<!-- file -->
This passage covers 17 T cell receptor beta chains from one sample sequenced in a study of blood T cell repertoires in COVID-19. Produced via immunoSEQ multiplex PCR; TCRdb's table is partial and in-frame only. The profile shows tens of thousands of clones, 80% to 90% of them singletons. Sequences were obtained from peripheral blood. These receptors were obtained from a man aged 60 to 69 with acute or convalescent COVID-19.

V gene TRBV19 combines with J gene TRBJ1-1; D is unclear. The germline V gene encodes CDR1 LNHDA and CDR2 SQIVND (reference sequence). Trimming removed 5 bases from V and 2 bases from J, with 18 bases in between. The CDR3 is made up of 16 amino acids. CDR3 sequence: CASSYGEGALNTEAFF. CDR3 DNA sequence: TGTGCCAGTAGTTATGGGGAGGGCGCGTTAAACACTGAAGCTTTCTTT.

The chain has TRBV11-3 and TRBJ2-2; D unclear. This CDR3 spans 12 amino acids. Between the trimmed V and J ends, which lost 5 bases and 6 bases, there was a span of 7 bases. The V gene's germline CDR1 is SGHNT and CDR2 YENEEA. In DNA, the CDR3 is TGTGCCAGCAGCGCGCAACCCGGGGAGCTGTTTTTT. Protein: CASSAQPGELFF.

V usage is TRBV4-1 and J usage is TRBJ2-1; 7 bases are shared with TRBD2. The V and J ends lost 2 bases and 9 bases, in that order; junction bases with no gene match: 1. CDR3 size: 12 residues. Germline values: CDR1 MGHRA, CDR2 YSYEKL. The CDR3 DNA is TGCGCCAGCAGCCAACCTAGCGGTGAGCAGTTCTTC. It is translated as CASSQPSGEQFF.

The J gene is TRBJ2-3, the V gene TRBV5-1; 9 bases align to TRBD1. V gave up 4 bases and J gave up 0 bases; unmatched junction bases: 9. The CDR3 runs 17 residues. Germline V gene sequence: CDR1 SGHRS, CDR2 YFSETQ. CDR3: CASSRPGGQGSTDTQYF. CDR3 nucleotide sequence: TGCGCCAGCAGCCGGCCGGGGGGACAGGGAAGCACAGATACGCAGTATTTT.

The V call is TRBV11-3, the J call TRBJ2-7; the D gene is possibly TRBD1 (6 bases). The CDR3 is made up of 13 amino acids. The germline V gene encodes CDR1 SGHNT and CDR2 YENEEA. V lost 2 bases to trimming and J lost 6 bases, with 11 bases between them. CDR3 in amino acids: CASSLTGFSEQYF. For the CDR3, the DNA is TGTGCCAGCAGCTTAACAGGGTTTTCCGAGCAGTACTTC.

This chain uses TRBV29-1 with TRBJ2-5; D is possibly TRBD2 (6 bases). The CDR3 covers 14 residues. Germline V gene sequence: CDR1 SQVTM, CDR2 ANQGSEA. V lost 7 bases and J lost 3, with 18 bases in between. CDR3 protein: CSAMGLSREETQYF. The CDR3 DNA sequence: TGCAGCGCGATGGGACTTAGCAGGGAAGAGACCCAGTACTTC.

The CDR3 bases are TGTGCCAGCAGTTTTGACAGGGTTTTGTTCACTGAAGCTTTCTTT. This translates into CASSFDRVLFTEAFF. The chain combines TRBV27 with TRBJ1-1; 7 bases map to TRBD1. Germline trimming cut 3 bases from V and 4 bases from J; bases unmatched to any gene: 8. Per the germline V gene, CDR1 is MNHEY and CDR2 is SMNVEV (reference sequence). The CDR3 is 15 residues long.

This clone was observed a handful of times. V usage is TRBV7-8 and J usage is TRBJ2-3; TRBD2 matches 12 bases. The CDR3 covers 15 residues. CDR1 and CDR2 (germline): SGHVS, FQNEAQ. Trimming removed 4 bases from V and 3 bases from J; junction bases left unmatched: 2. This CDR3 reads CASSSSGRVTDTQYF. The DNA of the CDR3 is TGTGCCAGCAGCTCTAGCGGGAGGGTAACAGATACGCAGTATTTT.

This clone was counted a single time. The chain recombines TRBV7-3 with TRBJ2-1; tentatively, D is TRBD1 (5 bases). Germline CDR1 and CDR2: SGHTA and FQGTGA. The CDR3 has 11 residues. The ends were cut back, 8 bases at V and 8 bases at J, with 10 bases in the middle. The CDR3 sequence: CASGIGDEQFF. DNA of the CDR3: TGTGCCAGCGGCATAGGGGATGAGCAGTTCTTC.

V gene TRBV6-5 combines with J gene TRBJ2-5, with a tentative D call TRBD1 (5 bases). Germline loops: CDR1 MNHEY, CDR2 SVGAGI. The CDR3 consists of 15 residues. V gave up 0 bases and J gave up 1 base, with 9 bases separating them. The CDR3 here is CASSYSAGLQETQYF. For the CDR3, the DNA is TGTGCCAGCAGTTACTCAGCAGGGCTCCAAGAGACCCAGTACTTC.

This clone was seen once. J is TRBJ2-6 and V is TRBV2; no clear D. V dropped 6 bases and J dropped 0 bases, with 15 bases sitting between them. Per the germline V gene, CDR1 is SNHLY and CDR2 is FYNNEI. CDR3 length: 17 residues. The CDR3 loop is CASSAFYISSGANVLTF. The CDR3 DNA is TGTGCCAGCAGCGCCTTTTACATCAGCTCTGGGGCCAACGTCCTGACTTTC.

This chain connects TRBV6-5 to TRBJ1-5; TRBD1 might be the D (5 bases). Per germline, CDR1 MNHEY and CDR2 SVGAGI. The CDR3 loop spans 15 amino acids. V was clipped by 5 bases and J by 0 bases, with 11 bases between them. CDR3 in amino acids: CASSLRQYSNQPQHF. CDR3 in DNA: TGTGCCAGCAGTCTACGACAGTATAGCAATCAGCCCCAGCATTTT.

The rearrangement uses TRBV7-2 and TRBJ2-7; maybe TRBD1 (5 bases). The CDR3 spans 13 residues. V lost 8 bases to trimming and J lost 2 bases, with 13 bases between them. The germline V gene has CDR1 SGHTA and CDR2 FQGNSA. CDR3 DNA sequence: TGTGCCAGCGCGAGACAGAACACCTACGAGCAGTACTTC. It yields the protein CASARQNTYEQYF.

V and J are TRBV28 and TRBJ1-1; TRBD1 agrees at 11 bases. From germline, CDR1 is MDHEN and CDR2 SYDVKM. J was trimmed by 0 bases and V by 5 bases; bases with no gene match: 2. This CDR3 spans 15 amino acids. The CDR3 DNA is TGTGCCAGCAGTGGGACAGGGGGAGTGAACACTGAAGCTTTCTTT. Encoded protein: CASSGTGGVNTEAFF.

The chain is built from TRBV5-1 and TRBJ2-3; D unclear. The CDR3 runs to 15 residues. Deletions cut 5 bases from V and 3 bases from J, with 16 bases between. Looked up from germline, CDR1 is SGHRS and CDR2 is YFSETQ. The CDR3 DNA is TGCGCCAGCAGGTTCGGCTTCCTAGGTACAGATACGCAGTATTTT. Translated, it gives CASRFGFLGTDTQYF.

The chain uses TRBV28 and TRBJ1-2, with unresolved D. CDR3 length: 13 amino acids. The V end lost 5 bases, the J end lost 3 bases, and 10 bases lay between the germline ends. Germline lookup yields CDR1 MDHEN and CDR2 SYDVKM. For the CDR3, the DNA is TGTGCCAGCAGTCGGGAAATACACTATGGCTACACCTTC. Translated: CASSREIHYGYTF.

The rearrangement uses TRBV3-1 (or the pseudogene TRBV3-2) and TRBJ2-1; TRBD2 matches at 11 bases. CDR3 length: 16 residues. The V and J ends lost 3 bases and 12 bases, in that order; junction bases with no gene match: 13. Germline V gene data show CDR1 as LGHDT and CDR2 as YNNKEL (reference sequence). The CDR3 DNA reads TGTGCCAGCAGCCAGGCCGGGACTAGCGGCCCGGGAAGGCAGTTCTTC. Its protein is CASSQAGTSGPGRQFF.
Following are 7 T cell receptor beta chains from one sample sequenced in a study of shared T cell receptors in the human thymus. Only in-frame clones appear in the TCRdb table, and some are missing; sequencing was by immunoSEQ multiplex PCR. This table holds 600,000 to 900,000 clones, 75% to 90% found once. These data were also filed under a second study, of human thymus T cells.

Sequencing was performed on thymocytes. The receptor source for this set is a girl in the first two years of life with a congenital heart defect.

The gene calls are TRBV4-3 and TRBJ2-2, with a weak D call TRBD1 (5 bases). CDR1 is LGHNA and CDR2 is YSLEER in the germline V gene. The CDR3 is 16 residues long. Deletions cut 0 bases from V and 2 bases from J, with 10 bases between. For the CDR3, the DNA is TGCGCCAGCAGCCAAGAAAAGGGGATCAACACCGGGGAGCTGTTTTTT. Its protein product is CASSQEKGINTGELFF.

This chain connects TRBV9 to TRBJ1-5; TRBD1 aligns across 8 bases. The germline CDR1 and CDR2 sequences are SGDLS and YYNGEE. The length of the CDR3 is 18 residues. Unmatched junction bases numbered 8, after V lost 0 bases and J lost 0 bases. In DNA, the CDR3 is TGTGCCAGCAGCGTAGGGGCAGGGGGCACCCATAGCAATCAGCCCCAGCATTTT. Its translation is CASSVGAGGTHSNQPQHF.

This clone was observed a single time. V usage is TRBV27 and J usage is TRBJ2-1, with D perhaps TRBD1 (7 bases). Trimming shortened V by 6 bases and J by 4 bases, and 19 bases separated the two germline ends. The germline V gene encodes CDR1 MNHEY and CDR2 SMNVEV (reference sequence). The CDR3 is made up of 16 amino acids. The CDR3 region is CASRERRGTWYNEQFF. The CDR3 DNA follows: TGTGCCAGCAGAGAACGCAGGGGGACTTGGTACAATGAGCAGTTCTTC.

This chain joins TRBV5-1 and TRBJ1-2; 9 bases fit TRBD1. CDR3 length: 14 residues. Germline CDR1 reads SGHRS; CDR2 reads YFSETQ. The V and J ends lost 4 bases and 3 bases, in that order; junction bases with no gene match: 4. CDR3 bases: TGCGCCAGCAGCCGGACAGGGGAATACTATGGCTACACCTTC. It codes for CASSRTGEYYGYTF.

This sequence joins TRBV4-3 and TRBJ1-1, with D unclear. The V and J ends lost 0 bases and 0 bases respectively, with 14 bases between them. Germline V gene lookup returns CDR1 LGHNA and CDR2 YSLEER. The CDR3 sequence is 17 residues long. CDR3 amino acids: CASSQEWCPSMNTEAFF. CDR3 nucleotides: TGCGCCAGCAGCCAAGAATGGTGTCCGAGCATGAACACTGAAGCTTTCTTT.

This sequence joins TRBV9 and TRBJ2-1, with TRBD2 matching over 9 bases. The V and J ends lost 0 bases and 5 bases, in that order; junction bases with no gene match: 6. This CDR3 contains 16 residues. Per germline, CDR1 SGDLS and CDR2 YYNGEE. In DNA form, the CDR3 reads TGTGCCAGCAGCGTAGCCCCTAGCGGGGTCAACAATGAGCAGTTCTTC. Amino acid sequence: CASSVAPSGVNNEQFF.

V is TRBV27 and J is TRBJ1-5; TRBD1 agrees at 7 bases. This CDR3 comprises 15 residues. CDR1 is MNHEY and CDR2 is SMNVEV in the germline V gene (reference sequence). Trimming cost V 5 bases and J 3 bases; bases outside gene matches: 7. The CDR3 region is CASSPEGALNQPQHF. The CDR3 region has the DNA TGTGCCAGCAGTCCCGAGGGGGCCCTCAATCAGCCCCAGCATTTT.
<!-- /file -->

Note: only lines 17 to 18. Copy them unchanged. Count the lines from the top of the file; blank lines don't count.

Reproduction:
The chain uses TRBV28 and TRBJ1-2, with unresolved D. CDR3 length: 13 amino acids. The V end lost 5 bases, the J end lost 3 bases, and 10 bases lay between the germline ends. Germline lookup yields CDR1 MDHEN and CDR2 SYDVKM. For the CDR3, the DNA is TGTGCCAGCAGTCGGGAAATACACTATGGCTACACCTTC. Translated: CASSREIHYGYTF.

The rearrangement uses TRBV3-1 (or the pseudogene TRBV3-2) and TRBJ2-1; TRBD2 matches at 11 bases. CDR3 length: 16 residues. The V and J ends lost 3 bases and 12 bases, in that order; junction bases with no gene match: 13. Germline V gene data show CDR1 as LGHDT and CDR2 as YNNKEL (reference sequence). The CDR3 DNA reads TGTGCCAGCAGCCAGGCCGGGACTAGCGGCCCGGGAAGGCAGTTCTTC. Its protein is CASSQAGTSGPGRQFF.